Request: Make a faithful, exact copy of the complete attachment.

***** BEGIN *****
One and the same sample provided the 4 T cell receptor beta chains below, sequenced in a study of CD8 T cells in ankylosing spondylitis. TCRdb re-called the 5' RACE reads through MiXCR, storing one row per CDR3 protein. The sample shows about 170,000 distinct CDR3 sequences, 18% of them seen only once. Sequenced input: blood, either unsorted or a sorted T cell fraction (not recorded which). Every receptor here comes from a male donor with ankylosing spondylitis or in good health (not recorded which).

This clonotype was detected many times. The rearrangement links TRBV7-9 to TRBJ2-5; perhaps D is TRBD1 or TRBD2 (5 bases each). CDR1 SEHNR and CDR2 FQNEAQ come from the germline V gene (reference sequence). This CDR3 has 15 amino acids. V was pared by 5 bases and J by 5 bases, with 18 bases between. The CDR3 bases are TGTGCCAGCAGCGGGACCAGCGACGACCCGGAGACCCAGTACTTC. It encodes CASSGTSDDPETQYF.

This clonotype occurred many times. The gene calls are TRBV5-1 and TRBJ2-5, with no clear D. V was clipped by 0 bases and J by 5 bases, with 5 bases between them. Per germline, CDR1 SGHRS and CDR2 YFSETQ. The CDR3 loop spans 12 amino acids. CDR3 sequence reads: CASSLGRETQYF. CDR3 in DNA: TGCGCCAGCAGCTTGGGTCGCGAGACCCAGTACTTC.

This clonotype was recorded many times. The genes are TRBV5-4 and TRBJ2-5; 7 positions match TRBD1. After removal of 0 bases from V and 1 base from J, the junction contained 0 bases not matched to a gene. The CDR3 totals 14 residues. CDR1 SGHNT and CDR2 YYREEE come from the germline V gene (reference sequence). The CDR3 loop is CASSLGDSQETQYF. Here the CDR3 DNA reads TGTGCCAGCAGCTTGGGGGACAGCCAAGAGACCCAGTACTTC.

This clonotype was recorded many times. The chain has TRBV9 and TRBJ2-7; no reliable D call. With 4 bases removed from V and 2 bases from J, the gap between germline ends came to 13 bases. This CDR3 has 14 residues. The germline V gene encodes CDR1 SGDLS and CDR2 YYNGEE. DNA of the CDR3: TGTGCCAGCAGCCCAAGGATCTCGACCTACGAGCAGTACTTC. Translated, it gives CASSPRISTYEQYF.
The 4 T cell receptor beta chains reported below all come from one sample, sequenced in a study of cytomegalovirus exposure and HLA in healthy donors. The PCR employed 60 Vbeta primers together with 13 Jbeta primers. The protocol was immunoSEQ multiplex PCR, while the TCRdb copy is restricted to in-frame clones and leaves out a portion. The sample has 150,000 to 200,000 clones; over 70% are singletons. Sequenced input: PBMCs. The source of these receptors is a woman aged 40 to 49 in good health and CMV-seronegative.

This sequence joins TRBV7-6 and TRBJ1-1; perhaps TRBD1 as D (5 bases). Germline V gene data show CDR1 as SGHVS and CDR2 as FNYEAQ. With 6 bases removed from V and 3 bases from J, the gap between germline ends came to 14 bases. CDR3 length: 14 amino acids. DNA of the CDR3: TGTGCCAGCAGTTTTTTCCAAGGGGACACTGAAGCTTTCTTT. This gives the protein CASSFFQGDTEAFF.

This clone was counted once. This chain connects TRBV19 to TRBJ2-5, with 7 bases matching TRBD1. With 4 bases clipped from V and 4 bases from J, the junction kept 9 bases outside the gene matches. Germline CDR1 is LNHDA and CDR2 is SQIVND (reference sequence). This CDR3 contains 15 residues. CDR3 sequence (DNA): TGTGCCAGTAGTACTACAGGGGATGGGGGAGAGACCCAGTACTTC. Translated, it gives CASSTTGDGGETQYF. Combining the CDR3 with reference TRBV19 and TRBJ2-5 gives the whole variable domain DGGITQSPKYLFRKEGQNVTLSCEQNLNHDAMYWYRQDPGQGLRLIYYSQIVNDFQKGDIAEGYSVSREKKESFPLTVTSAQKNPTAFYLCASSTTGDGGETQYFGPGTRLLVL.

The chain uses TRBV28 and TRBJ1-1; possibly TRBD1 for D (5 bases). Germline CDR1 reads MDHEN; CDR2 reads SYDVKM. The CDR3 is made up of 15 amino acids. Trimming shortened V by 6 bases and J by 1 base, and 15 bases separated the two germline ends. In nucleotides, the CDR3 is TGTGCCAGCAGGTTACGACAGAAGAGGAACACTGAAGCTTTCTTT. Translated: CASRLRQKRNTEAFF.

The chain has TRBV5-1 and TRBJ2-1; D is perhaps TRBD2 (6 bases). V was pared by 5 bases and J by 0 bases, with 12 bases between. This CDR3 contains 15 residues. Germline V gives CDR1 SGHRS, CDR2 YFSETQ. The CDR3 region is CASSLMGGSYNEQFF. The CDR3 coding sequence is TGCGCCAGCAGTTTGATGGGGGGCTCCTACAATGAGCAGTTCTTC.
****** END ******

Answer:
One and the same sample provided the 4 T cell receptor beta chains below, sequenced in a study of CD8 T cells in ankylosing spondylitis. TCRdb re-called the 5' RACE reads through MiXCR, storing one row per CDR3 protein. The sample shows about 170,000 distinct CDR3 sequences, 18% of them seen only once. Sequenced input: blood, either unsorted or a sorted T cell fraction (not recorded which). Every receptor here comes from a male donor with ankylosing spondylitis or in good health (not recorded which).

This clonotype was detected many times. The rearrangement links TRBV7-9 to TRBJ2-5; perhaps D is TRBD1 or TRBD2 (5 bases each). CDR1 SEHNR and CDR2 FQNEAQ come from the germline V gene (reference sequence). This CDR3 has 15 amino acids. V was pared by 5 bases and J by 5 bases, with 18 bases between. The CDR3 bases are TGTGCCAGCAGCGGGACCAGCGACGACCCGGAGACCCAGTACTTC. It encodes CASSGTSDDPETQYF.

This clonotype occurred many times. The gene calls are TRBV5-1 and TRBJ2-5, with no clear D. V was clipped by 0 bases and J by 5 bases, with 5 bases between them. Per germline, CDR1 SGHRS and CDR2 YFSETQ. The CDR3 loop spans 12 amino acids. CDR3 sequence reads: CASSLGRETQYF. CDR3 in DNA: TGCGCCAGCAGCTTGGGTCGCGAGACCCAGTACTTC.

This clonotype was recorded many times. The genes are TRBV5-4 and TRBJ2-5; 7 positions match TRBD1. After removal of 0 bases from V and 1 base from J, the junction contained 0 bases not matched to a gene. The CDR3 totals 14 residues. CDR1 SGHNT and CDR2 YYREEE come from the germline V gene (reference sequence). The CDR3 loop is CASSLGDSQETQYF. Here the CDR3 DNA reads TGTGCCAGCAGCTTGGGGGACAGCCAAGAGACCCAGTACTTC.

This clonotype was recorded many times. The chain has TRBV9 and TRBJ2-7; no reliable D call. With 4 bases removed from V and 2 bases from J, the gap between germline ends came to 13 bases. This CDR3 has 14 residues. The germline V gene encodes CDR1 SGDLS and CDR2 YYNGEE. DNA of the CDR3: TGTGCCAGCAGCCCAAGGATCTCGACCTACGAGCAGTACTTC. Translated, it gives CASSPRISTYEQYF.
The 4 T cell receptor beta chains reported below all come from one sample, sequenced in a study of cytomegalovirus exposure and HLA in healthy donors. The PCR employed 60 Vbeta primers together with 13 Jbeta primers. The protocol was immunoSEQ multiplex PCR, while the TCRdb copy is restricted to in-frame clones and leaves out a portion. The sample has 150,000 to 200,000 clones; over 70% are singletons. Sequenced input: PBMCs. The source of these receptors is a woman aged 40 to 49 in good health and CMV-seronegative.

This sequence joins TRBV7-6 and TRBJ1-1; perhaps TRBD1 as D (5 bases). Germline V gene data show CDR1 as SGHVS and CDR2 as FNYEAQ. With 6 bases removed from V and 3 bases from J, the gap between germline ends came to 14 bases. CDR3 length: 14 amino acids. DNA of the CDR3: TGTGCCAGCAGTTTTTTCCAAGGGGACACTGAAGCTTTCTTT. This gives the protein CASSFFQGDTEAFF.

This clone was counted once. This chain connects TRBV19 to TRBJ2-5, with 7 bases matching TRBD1. With 4 bases clipped from V and 4 bases from J, the junction kept 9 bases outside the gene matches. Germline CDR1 is LNHDA and CDR2 is SQIVND (reference sequence). This CDR3 contains 15 residues. CDR3 sequence (DNA): TGTGCCAGTAGTACTACAGGGGATGGGGGAGAGACCCAGTACTTC. Translated, it gives CASSTTGDGGETQYF. Combining the CDR3 with reference TRBV19 and TRBJ2-5 gives the whole variable domain DGGITQSPKYLFRKEGQNVTLSCEQNLNHDAMYWYRQDPGQGLRLIYYSQIVNDFQKGDIAEGYSVSREKKESFPLTVTSAQKNPTAFYLCASSTTGDGGETQYFGPGTRLLVL.

The chain uses TRBV28 and TRBJ1-1; possibly TRBD1 for D (5 bases). Germline CDR1 reads MDHEN; CDR2 reads SYDVKM. The CDR3 is made up of 15 amino acids. Trimming shortened V by 6 bases and J by 1 base, and 15 bases separated the two germline ends. In nucleotides, the CDR3 is TGTGCCAGCAGGTTACGACAGAAGAGGAACACTGAAGCTTTCTTT. Translated: CASRLRQKRNTEAFF.

The chain has TRBV5-1 and TRBJ2-1; D is perhaps TRBD2 (6 bases). V was pared by 5 bases and J by 0 bases, with 12 bases between. This CDR3 contains 15 residues. Germline V gives CDR1 SGHRS, CDR2 YFSETQ. The CDR3 region is CASSLMGGSYNEQFF. The CDR3 coding sequence is TGCGCCAGCAGTTTGATGGGGGGCTCCTACAATGAGCAGTTCTTC.